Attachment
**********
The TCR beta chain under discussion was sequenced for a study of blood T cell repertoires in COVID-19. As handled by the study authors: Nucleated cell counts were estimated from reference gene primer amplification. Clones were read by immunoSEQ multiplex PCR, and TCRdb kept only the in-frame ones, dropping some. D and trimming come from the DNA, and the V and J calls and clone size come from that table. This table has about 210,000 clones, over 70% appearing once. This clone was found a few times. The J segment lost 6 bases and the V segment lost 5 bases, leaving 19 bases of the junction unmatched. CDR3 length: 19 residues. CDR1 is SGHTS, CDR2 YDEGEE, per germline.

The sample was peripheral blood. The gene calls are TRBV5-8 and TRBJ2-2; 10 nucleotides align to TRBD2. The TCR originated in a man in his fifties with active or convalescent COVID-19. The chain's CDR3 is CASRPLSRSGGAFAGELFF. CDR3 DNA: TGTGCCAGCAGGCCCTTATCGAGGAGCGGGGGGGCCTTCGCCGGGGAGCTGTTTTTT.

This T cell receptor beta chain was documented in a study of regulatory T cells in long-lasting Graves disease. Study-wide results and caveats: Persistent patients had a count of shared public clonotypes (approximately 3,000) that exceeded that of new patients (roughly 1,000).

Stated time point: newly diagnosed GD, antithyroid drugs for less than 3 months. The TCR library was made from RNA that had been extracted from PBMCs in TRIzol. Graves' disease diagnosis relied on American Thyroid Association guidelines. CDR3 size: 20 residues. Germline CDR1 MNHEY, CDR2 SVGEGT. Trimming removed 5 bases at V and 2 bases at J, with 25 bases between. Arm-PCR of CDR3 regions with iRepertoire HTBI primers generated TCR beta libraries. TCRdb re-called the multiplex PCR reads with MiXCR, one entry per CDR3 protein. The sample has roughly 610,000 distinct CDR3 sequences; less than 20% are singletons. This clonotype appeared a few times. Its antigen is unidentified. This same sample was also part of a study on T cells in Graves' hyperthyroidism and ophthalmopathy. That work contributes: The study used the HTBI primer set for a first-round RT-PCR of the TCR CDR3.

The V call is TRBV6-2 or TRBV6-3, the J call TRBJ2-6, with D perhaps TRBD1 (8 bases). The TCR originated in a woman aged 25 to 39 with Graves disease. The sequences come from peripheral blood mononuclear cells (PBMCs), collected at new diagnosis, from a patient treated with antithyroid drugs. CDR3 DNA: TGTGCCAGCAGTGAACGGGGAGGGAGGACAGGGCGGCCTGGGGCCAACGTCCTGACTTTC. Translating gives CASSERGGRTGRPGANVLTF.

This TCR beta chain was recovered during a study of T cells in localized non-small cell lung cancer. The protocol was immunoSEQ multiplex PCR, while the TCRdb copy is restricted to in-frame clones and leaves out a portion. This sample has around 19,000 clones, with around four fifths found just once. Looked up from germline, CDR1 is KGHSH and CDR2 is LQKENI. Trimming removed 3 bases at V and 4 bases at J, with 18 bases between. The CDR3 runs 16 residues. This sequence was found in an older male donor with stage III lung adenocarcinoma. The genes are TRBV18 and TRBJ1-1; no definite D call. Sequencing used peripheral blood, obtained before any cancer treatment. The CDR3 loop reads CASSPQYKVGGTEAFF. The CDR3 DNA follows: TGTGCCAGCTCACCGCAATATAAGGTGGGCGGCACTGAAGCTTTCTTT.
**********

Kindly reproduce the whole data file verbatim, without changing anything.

The TCR beta chain under discussion was sequenced for a study of blood T cell repertoires in COVID-19. As handled by the study authors: Nucleated cell counts were estimated from reference gene primer amplification. Clones were read by immunoSEQ multiplex PCR, and TCRdb kept only the in-frame ones, dropping some. D and trimming come from the DNA, and the V and J calls and clone size come from that table. This table has about 210,000 clones, over 70% appearing once. This clone was found a few times. The J segment lost 6 bases and the V segment lost 5 bases, leaving 19 bases of the junction unmatched. CDR3 length: 19 residues. CDR1 is SGHTS, CDR2 YDEGEE, per germline.

The sample was peripheral blood. The gene calls are TRBV5-8 and TRBJ2-2; 10 nucleotides align to TRBD2. The TCR originated in a man in his fifties with active or convalescent COVID-19. The chain's CDR3 is CASRPLSRSGGAFAGELFF. CDR3 DNA: TGTGCCAGCAGGCCCTTATCGAGGAGCGGGGGGGCCTTCGCCGGGGAGCTGTTTTTT.

This T cell receptor beta chain was documented in a study of regulatory T cells in long-lasting Graves disease. Study-wide results and caveats: Persistent patients had a count of shared public clonotypes (approximately 3,000) that exceeded that of new patients (roughly 1,000).

Stated time point: newly diagnosed GD, antithyroid drugs for less than 3 months. The TCR library was made from RNA that had been extracted from PBMCs in TRIzol. Graves' disease diagnosis relied on American Thyroid Association guidelines. CDR3 size: 20 residues. Germline CDR1 MNHEY, CDR2 SVGEGT. Trimming removed 5 bases at V and 2 bases at J, with 25 bases between. Arm-PCR of CDR3 regions with iRepertoire HTBI primers generated TCR beta libraries. TCRdb re-called the multiplex PCR reads with MiXCR, one entry per CDR3 protein. The sample has roughly 610,000 distinct CDR3 sequences; less than 20% are singletons. This clonotype appeared a few times. Its antigen is unidentified. This same sample was also part of a study on T cells in Graves' hyperthyroidism and ophthalmopathy. That work contributes: The study used the HTBI primer set for a first-round RT-PCR of the TCR CDR3.

The V call is TRBV6-2 or TRBV6-3, the J call TRBJ2-6, with D perhaps TRBD1 (8 bases). The TCR originated in a woman aged 25 to 39 with Graves disease. The sequences come from peripheral blood mononuclear cells (PBMCs), collected at new diagnosis, from a patient treated with antithyroid drugs. CDR3 DNA: TGTGCCAGCAGTGAACGGGGAGGGAGGACAGGGCGGCCTGGGGCCAACGTCCTGACTTTC. Translating gives CASSERGGRTGRPGANVLTF.

This TCR beta chain was recovered during a study of T cells in localized non-small cell lung cancer. The protocol was immunoSEQ multiplex PCR, while the TCRdb copy is restricted to in-frame clones and leaves out a portion. This sample has around 19,000 clones, with around four fifths found just once. Looked up from germline, CDR1 is KGHSH and CDR2 is LQKENI. Trimming removed 3 bases at V and 4 bases at J, with 18 bases between. The CDR3 runs 16 residues. This sequence was found in an older male donor with stage III lung adenocarcinoma. The genes are TRBV18 and TRBJ1-1; no definite D call. Sequencing used peripheral blood, obtained before any cancer treatment. The CDR3 loop reads CASSPQYKVGGTEAFF. The CDR3 DNA follows: TGTGCCAGCTCACCGCAATATAAGGTGGGCGGCACTGAAGCTTTCTTT.